Kickoff Sunday, Sep 22nd 4:25pm Eastern

Saints (
19.5) at

Hawks (

Over/Under 44.0


Key Matchups
Saints Run D
25th DVOA/22nd Yards allowed per carry
Seahawks Run O
19th DVOA/20th Yards per carry
Saints Pass D
11th DVOA/23rd Yards allowed per pass
Seahawks Pass O
8th DVOA/12th Yards per pass
Seahawks Run D
23rd DVOA/25th Yards allowed per carry
Saints Run O
13th DVOA/31st Yards per carry
Seahawks Pass D
25th DVOA/15th Yards allowed per pass
Saints Pass O
20th DVOA/22nd Yards per pass

If Brees were under center ::

The best way to begin our look at this game is to break down how we would be viewing it if Drew Brees were set to be under center:

If this were the case, the most attractive piece on the Saints would have been Alvin Kamara. We would have been noting that the matchup was tough against a stout Seattle front seven, and that the tough matchup combined with the game environment left his floor lower than normal; but we would have also noted that his ceiling remained attractive.

We would have noted that Michael Thomas carried a high floor given his heavy usage and his connection with Brees, but that his ceiling remained dependent on touchdowns — especially as this game would be unlikely to turn into the sort of spot where the Saints would be pressed into unleashing him downfield.

We would also have set aside Jared Cook and Ted Ginn as guys with some ceiling attractiveness, but with too little floor to be considered beyond larger tourneys.

With Teddy Bridgewater now set to be under center, one easy way to handle this game is to take all those “with Brees” assessments down a couple notches; and with pricing still set for Brees, the Saints (similar to the Steelers) can be comfortably marked as plays with a lower expected value than a number of other options on this slate.

We’ll circle back around to this side of the ball in a moment, but on the Seattle side, we prefer to target this offense in games in which there is a chance they will need to get aggressive. In these games, the Seahawks’ vertical passing attack has an opportunity to shine, and touchdown opportunities are raised for a running back in Chris Carson who — even with his new dump-off-centric pass game role — typically requires touchdowns in order to become a really strong play. With the Saints likely to find themselves less effective on offense without their Hall of Fame quarterback, the Seahawks have a clear path to running the ball more times than they pass it this week (which will surely make the entire coaching staff giddy).

In this likeliest scenario, Tyler Lockett and DK Metcalf will each see enough targets to have a shot at a solid game, but a big game will be a thin bet to make. And Carson will be a fairly one-dimensional producer (and with David Onyemata back from suspension last week, the Saints looked a lot more like the unit that finished third in DVOA last year), but he should maintain his 20-touch role even with his recent fumbling issues, and as a home favorite, he’s a decent bet for production.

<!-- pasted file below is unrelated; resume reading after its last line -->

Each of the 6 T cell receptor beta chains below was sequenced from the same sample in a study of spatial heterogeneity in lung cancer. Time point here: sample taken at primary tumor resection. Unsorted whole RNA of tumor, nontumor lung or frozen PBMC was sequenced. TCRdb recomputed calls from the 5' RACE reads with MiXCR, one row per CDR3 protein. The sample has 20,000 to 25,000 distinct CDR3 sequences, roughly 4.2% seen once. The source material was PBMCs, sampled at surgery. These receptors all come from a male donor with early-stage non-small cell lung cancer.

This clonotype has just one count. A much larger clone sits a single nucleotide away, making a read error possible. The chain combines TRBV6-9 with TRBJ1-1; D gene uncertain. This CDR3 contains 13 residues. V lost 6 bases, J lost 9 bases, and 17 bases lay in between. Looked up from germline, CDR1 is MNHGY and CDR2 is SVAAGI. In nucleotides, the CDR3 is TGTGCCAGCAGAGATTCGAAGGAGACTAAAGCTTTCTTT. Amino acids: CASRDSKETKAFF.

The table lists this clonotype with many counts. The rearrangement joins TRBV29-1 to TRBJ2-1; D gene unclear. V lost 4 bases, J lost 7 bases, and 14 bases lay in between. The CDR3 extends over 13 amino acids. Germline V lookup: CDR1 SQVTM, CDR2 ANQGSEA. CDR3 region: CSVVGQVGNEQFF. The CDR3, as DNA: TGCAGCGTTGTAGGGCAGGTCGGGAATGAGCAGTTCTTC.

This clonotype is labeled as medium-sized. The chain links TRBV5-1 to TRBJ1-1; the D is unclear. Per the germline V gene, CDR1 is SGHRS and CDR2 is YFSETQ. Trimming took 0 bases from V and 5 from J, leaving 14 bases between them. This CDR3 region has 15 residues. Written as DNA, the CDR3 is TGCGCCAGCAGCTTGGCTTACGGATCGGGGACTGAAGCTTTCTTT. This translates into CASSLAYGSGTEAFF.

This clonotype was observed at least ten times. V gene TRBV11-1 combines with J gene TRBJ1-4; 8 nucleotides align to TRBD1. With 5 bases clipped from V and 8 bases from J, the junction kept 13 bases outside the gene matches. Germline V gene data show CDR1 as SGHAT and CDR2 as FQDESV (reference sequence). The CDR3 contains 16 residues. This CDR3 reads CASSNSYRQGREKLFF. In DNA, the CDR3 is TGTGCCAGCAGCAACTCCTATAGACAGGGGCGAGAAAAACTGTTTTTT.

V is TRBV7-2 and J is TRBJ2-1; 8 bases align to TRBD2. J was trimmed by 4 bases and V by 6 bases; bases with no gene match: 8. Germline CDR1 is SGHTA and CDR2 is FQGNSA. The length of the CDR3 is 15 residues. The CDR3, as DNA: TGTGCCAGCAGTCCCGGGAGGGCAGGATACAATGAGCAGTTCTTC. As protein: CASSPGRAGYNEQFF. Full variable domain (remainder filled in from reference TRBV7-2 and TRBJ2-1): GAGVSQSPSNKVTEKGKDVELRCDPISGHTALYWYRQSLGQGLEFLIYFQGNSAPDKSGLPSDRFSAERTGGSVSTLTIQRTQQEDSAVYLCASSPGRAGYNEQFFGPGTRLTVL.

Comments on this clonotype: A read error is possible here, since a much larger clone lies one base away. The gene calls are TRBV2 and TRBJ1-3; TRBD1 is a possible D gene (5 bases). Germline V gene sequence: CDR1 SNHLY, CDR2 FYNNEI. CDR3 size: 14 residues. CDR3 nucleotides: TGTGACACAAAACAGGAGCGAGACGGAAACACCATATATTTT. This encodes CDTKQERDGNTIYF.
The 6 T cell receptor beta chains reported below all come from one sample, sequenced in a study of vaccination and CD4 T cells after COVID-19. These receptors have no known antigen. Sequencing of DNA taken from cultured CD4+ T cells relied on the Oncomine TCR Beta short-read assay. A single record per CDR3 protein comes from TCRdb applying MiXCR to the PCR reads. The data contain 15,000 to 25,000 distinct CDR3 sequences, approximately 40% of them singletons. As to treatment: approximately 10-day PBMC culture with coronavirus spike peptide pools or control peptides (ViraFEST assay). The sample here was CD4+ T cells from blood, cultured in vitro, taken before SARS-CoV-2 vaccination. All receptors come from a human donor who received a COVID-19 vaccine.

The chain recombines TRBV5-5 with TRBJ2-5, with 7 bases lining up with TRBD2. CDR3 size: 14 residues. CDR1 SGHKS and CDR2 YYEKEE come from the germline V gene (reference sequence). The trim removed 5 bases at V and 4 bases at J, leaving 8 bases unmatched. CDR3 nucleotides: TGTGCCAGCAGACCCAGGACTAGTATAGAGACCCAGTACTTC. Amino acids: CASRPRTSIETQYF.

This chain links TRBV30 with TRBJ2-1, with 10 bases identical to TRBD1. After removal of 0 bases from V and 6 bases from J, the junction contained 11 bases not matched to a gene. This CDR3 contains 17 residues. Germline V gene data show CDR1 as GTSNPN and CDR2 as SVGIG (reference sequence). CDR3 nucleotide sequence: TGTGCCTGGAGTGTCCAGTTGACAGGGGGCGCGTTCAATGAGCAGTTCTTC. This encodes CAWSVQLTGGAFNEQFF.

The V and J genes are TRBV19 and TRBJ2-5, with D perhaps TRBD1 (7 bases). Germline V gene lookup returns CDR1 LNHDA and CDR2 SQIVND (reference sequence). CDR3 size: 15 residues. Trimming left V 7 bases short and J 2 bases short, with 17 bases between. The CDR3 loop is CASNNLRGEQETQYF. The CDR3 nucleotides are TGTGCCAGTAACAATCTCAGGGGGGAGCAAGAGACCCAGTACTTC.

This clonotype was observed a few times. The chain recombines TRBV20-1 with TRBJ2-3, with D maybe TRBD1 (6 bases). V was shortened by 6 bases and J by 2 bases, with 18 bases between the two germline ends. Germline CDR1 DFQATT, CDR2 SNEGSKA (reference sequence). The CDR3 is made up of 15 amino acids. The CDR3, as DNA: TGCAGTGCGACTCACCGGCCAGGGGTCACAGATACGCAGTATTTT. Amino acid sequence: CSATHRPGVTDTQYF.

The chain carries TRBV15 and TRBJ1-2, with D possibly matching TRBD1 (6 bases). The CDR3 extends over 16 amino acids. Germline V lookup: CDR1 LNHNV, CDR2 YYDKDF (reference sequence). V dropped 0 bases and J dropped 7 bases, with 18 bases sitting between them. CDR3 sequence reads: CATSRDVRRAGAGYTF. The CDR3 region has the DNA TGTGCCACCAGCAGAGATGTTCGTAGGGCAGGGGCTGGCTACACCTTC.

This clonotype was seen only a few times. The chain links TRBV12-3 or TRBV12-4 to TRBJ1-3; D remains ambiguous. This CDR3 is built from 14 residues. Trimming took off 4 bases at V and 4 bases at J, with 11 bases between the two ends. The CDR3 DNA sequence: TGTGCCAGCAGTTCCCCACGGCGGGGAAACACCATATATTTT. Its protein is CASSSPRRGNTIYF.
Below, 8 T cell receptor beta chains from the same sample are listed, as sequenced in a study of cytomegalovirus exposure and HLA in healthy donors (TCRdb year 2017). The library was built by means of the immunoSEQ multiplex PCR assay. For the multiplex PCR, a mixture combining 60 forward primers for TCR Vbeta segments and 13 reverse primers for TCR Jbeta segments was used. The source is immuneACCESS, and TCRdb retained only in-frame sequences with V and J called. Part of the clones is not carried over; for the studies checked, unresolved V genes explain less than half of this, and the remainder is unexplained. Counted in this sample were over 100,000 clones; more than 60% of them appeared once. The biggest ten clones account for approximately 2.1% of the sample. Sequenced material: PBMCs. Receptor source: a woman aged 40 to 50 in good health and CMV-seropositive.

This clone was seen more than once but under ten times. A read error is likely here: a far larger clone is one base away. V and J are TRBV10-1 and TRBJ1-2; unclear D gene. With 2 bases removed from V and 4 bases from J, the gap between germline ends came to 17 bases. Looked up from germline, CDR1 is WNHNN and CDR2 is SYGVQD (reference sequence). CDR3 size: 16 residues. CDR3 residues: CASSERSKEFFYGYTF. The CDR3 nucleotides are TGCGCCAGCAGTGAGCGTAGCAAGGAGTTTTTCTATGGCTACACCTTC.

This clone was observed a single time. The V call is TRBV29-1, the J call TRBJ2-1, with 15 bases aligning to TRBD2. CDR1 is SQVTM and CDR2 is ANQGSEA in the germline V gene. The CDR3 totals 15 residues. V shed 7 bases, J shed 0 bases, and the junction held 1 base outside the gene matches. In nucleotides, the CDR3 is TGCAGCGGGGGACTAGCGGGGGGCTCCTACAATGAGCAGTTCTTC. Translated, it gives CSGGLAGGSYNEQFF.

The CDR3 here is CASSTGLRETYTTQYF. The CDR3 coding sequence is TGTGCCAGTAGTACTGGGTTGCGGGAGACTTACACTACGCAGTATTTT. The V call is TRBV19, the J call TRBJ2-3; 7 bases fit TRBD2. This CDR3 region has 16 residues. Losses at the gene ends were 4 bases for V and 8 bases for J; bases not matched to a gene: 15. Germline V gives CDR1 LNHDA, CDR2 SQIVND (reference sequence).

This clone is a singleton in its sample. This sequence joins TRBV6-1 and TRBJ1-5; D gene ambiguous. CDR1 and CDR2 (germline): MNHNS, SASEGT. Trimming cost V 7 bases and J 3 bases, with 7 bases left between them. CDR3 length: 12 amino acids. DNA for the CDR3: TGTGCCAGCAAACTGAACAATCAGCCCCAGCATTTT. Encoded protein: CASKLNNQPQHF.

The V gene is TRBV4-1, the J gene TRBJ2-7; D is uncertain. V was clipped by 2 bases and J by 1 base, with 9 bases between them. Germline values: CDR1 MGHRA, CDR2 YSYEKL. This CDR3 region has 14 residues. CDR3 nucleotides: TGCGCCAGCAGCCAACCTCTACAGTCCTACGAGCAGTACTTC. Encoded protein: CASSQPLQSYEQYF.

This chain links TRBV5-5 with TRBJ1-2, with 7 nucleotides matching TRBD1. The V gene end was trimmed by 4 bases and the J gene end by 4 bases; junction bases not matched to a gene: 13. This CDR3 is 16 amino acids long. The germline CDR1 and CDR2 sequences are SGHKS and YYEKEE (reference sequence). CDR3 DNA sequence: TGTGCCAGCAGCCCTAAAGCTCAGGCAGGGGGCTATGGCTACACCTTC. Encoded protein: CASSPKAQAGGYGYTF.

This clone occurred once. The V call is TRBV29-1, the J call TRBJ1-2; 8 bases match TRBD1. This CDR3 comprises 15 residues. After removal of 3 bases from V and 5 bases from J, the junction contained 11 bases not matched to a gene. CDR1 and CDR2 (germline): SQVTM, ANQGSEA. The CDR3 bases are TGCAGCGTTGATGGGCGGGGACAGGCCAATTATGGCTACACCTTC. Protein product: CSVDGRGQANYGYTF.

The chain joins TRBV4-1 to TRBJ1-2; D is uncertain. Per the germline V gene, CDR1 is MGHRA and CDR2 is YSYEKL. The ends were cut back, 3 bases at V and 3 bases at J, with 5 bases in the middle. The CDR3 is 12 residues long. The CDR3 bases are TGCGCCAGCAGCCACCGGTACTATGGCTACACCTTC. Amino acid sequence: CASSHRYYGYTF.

There is a less likely scenario, however — in which Sean Payton comes up with some wizardry that allows the Saints to move the field and put up points in this tough spot even without Drew Brees. In this scenario, the Saints would have some trick plays designed to spring Tre’Quan Smith or Ted Ginn loose, and they would then use these plays to set up opportunities to get Kamara into space for big plays of his own. For all we know, Payton could even come out with Taysom Hill under center on Sunday instead of Teddy Bridgewater, and the entire game plan could be centered around his skill set — with the Saints running option plays and RPOs and attacking the Seahawks in myriad ways they could not have prepared for. If this were successful enough, it could even lead to the Seahawks having to get aggressive in response, and to Metcalf and/or Lockett popping off for a big game.

Some blend of that “less likely” scenario is certain to find its way into this game (Payton is not going to just come out and run the Brees offense and hope it leads to a win) — with some plays that feature Hill, and some trickery designed to hit a big play — but it’s highly unlikely that the game tilts all the way in that direction. Nevertheless, there are paths to consider if you really want to chase.

JM’s Interpretation ::

As with the other “late game with a Hall of Fame quarterback missing in action and his weapons still priced like he’s playing,” I’m expecting to just avoid the Saints offense — with none of these guys making their way near my tighter builds, and with only maybe one or two ultra-large-field rosters (if that) that bet on some scenario in which things swing a different way.

Because of this lack of interest in the Saints (and the fact that the Seahawks would be perfectly content to ground-and-pound if they can take a lead), I’m not leaning toward much interest in the Seahawks, either.

As always, there are some alternate ways you could view this game, or some other ways to handle it; but for me — with what else is available on this slate — I’m fine missing out on whatever sort of crazy, outlier scenario might happen to show up here.